Earlier this spring, IVEY Salon, an Aveda concept salon, opened at Fourth Avenue and Huron Street. The DDA had the privilege of speaking with the three women behind IVEY: sisters and co-owners Danielle Vaughn and Casey Baumeier, as well as Synecdoche designer and architect Lisa Sauve, about why they chose to locate in Ann Arbor, the behind-the-scenes of opening a hair salon, and what it’s like to work as part of a team.
DDA: Why did you choose downtown Ann Arbor as the location for your salon?
Danielle: We live here. We have our first salon in Pinckney, but we live here, this is our community, our kids go to school here, it’s just, it feels good. So here we are!
DDA: Are you liking your location on 4th Avenue?
Danielle: This [block of 4th Avenue] is the new “it.” And you can’t get a better seat. We’re front row to construction. As big of a pain as it is, we’re front row to watch all of this happen and evolve. It’s going to be amazing when it’s done.
Lisa: Between the construction, us coming in, and Blom coming in, just activating this block, I really think we’re establishing another commercial corridor. It’s a place for people to walk and meet each other beyond Main Street or State Street. We’re making another avenue for people to connect and interact. We’re really excited to be early adopters for the Huron and Fourth area. We have faith in what this area is going to become, so we’ll kind of buy in and move in before it’s all polished up.
DDA: What’s it like being right downtown?
Danielle: It’s a good vibe. Aside from parking, which I think is everyone’s biggest hurdle, we’re in a good spot.
Casey: We forget all the connections we’ve always had down here, and before we know it, all these people are just popping into see us. It feels so much more like home. People just want to stop in and say hi to the sisters.
Danielle: We have the best neighbors at Blom, we couldn’t ask for better people. They’re just good souls, and it’s really nice walking outside and saying hi to each other. We have each other’s backs in the community.
DDA: What’s the process behind opening a salon?
Danielle: [Casey and I] are two sisters. Opening another location was something we’ve always wanted to do, to just be closer to home. That’s when I met Lisa, and then introduced her to Casey, and we just vibed. We vibed and formed a partnership, which was something all women want and need, we’re this girl power group, and it’s pretty cool.
Lisa: My design studio worked on Blom next door, and we’ve got relationships with the building owner, so we felt really confident about who we were working with. My role was designing the space, which was very much plucking out the essence of Danielle and Casey, and figuring out how we can manifest that to the physical form of the space. There’s a certain vibe and a certain charisma that IVEY has, and so designing it, I had to really understand Danielle and Casey’s rhythm.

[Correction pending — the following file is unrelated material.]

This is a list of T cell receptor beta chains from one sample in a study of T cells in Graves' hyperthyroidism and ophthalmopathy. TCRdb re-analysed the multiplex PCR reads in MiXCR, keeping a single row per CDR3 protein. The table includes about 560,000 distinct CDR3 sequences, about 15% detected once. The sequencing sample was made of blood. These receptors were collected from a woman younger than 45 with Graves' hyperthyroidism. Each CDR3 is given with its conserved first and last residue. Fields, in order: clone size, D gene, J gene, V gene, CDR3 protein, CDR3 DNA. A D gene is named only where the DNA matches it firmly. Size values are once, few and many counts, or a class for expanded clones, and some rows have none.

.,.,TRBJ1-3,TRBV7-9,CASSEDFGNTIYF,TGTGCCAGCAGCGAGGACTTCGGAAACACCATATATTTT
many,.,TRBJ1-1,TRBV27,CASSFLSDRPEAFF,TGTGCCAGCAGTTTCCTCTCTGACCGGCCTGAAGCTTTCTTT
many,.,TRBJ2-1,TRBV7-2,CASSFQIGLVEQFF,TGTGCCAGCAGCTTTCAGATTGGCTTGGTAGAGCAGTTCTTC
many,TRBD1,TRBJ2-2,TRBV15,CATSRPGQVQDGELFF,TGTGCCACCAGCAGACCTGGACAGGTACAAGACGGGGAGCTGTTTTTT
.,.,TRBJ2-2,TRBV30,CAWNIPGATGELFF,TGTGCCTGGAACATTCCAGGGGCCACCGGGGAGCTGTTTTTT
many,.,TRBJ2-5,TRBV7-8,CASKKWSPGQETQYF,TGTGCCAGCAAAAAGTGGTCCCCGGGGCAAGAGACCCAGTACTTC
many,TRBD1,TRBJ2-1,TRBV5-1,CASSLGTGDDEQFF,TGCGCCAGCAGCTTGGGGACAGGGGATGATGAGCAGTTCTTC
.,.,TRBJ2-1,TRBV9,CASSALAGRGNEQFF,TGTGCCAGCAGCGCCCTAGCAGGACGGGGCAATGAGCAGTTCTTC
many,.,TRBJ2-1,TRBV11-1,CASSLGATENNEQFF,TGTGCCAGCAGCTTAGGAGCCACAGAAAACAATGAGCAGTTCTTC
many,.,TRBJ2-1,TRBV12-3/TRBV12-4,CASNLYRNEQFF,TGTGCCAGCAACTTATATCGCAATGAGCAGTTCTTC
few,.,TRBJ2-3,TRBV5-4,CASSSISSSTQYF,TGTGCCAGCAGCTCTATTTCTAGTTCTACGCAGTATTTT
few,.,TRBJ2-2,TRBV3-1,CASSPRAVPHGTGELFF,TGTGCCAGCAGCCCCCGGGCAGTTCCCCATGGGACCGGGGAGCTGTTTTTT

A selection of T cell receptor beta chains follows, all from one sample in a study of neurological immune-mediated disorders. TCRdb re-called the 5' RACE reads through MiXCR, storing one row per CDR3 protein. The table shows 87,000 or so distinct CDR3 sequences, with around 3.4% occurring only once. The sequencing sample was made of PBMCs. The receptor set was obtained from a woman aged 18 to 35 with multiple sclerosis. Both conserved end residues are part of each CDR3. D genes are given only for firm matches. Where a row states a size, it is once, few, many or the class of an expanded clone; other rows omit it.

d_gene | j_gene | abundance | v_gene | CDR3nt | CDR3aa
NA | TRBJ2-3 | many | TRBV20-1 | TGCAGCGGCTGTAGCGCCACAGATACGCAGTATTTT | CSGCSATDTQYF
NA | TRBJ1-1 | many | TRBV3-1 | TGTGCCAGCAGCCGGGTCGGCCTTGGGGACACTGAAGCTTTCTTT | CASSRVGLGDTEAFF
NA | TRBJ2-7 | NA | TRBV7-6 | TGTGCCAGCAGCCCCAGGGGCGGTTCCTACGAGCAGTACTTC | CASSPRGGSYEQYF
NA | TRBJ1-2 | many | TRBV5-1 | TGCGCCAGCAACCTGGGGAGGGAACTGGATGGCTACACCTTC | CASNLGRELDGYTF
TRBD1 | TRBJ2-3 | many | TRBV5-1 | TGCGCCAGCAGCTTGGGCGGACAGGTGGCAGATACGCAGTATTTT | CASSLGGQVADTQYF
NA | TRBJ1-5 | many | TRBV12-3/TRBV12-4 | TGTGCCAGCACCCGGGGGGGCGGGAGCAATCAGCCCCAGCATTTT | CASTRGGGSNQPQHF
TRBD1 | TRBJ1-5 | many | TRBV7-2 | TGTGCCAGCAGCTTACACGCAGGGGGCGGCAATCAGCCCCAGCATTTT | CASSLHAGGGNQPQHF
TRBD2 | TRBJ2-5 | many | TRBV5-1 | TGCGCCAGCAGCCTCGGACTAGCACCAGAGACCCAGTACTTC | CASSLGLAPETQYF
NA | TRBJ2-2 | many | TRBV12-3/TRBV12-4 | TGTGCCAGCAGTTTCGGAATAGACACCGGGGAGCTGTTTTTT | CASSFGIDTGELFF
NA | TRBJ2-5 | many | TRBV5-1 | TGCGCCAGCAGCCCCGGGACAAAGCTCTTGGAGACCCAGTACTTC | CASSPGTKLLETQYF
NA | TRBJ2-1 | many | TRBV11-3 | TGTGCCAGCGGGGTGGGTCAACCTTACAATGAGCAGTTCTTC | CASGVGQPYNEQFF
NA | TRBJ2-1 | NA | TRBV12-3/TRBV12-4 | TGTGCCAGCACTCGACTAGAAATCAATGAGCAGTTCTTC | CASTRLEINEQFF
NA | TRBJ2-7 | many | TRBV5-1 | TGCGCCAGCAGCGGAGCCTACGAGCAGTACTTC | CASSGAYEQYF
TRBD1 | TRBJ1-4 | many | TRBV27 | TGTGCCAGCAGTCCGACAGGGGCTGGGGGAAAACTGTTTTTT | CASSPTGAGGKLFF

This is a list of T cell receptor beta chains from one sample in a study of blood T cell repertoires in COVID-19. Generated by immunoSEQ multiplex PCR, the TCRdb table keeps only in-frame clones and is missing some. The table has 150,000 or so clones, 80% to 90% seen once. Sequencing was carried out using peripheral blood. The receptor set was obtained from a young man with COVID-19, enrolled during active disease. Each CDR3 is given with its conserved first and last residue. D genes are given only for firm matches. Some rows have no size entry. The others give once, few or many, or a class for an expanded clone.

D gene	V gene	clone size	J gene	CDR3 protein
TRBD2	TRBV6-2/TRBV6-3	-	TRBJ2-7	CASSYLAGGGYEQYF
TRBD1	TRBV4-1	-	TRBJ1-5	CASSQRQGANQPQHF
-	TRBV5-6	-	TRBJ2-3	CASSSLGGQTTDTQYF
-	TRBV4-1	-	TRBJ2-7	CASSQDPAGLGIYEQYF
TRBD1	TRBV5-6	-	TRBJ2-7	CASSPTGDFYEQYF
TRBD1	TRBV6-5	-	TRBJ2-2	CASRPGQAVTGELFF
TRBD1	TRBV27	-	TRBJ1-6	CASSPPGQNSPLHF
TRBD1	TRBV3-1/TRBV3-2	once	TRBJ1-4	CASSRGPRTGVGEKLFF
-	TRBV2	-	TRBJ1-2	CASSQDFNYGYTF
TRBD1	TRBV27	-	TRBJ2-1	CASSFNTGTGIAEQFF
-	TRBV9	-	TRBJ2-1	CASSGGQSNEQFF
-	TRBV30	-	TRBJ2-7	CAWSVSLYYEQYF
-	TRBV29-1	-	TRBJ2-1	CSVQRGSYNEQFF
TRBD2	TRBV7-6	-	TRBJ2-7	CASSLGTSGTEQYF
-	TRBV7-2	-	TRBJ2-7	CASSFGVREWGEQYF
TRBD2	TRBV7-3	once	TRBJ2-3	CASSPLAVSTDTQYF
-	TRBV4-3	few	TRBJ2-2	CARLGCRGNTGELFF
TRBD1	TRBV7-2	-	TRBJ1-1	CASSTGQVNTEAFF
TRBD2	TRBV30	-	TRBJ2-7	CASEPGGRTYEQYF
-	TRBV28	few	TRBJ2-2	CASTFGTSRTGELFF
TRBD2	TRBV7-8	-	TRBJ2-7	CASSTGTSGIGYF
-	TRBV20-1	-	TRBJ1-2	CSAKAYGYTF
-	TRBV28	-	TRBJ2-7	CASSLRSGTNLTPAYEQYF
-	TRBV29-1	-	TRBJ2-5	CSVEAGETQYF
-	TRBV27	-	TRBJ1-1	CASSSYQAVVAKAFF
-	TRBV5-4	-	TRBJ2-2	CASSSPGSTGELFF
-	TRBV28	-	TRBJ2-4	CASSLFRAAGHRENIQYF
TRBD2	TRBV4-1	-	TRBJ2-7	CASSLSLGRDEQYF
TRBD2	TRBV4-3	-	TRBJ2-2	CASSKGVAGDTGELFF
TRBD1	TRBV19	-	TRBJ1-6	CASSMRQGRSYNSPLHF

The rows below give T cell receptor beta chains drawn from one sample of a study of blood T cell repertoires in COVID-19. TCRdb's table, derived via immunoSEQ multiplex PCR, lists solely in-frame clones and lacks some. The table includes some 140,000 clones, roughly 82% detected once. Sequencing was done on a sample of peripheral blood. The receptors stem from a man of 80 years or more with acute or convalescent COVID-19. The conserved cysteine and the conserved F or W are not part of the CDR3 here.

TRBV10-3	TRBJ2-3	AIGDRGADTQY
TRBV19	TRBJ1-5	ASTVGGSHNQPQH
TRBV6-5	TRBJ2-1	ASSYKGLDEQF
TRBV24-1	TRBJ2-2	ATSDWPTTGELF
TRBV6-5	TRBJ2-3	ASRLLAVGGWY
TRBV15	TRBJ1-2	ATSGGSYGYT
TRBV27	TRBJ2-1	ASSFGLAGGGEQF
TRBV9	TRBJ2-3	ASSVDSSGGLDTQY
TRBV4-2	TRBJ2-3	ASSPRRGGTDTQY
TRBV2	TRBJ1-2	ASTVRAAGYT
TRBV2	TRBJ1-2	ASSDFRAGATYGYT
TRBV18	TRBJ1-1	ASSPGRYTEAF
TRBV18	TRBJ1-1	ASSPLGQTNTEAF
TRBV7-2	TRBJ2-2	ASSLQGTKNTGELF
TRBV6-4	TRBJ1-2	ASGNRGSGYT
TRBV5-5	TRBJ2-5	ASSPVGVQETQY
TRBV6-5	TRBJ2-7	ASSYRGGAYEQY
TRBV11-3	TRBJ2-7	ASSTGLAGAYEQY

Casey: I do hair. I’ve worked at salons, and over time i’ve seen what each salon was sort of lacking and what I would like to see in a salon. As I started to collaborate with my sister Danielle, we came up with our own way, and collaborated with Aveda and what they offer. We also went the extra mile to do those small things that we do to, for example, make sure that every person in this salon knows that you’re a new client without you having to tell them. If you come in to be a client, you’re always going to feel like you’re part of our family.
DDA: Tell me a little more about your salon. What exactly is an Aveda salon, and what is IVEY?
Casey: IVEY is a salon, that’s our brand, and you can become an Aveda salon where you carry all the Aveda products and believe in the Aveda way. We went the extra step and we’re a concept salon, so that means that we don’t carry anything else, we’re only Aveda. So we’re backed by Aveda as well.
Danielle: We want to be different and break molds, which means kindness, it’s treating everyone with respect and kindness. Whether you work here, or you’re a guest at the salon, you should always feel like you’re the most important thing. It’s a fun place. I love it here. I love coming to work. And I want every guest and every employee to feel the same way. We have something called, it’s kind of funny but it’s true, it’s a “no a$#holes policy.” It doesn’t matter how much you bring to the table, or who you are, if you treat someone poorly, you’re being an a$#hole and you gotta go.
DDA: What about this new business are you most excited about?
Lisa: We’re a storefront salon, so we’re kind of projecting our attitude and our visions into the downtown on a main block. Our big ambitions in the next few years are to be really integrated and supportive to other business and the community and the town. We’re really intentional as to how to be a community member.
Casey: I’m excited mostly about teaching my staff. That’s always been my dream. I mean, I love doing hair, and don’t get me wrong, I’ll always want to do hair, but it’s fun to teach other people how to do hair.
DDA: What’s it like working together?
Danielle: There are three pieces to this, there’s myself, Casey, and Lisa. All three of us, very much alike, are also very different, working on different dynamics of the business. We have this team of strong women, and I wholeheartedly feel we can do anything we want to do. It’s just fun.
Casey: I know it might seem to some people that it would be fun to just own a business by yourself, but our strength is that we have three strong women. Each one of us wants to be able to help the other one.
Lisa: But I’m not cutting hair. That’s the only thing I can’t do.
Casey: That’s the only downfall.
Lisa: The whole partnership, the idea is, this is not a financial investment. I didn’t join this for that reason. The entire kind of effort is about having everyone find their own piece of success, and figure out how we can do it together.